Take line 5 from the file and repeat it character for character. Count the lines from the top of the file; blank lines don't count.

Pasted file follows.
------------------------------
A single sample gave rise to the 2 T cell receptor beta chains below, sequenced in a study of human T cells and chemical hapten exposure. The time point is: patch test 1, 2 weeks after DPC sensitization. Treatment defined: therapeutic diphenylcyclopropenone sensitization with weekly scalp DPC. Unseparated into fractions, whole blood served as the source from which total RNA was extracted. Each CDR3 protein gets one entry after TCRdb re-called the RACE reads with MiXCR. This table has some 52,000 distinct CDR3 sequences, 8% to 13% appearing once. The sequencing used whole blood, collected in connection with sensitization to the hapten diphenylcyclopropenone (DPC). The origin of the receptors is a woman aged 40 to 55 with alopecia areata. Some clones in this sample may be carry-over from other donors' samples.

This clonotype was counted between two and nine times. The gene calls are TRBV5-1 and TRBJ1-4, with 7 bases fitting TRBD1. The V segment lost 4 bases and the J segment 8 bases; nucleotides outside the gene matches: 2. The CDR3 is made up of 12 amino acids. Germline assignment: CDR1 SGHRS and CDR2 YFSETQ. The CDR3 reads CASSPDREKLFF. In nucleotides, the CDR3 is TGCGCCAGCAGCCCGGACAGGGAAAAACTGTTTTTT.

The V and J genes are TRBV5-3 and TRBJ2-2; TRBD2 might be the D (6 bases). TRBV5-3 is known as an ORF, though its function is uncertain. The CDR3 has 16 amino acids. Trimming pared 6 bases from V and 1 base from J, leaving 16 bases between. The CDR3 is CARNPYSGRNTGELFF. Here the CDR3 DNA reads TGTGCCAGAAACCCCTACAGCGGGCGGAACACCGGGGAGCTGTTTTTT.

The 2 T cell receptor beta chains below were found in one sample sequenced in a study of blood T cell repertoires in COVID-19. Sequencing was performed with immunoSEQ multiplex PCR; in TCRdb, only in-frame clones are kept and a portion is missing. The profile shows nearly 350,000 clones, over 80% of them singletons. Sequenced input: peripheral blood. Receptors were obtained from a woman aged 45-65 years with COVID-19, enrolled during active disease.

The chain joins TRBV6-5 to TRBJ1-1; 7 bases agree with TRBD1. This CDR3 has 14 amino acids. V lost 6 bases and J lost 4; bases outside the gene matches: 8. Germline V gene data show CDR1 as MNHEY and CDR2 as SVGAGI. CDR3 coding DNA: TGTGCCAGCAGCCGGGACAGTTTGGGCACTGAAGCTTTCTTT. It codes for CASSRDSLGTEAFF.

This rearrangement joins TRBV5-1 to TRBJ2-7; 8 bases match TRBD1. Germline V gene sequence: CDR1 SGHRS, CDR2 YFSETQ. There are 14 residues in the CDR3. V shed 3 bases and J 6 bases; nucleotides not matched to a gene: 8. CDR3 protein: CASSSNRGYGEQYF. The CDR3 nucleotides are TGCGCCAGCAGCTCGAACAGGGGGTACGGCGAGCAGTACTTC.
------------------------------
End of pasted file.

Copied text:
The chain joins TRBV6-5 to TRBJ1-1; 7 bases agree with TRBD1. This CDR3 has 14 amino acids. V lost 6 bases and J lost 4; bases outside the gene matches: 8. Germline V gene data show CDR1 as MNHEY and CDR2 as SVGAGI. CDR3 coding DNA: TGTGCCAGCAGCCGGGACAGTTTGGGCACTGAAGCTTTCTTT. It codes for CASSRDSLGTEAFF.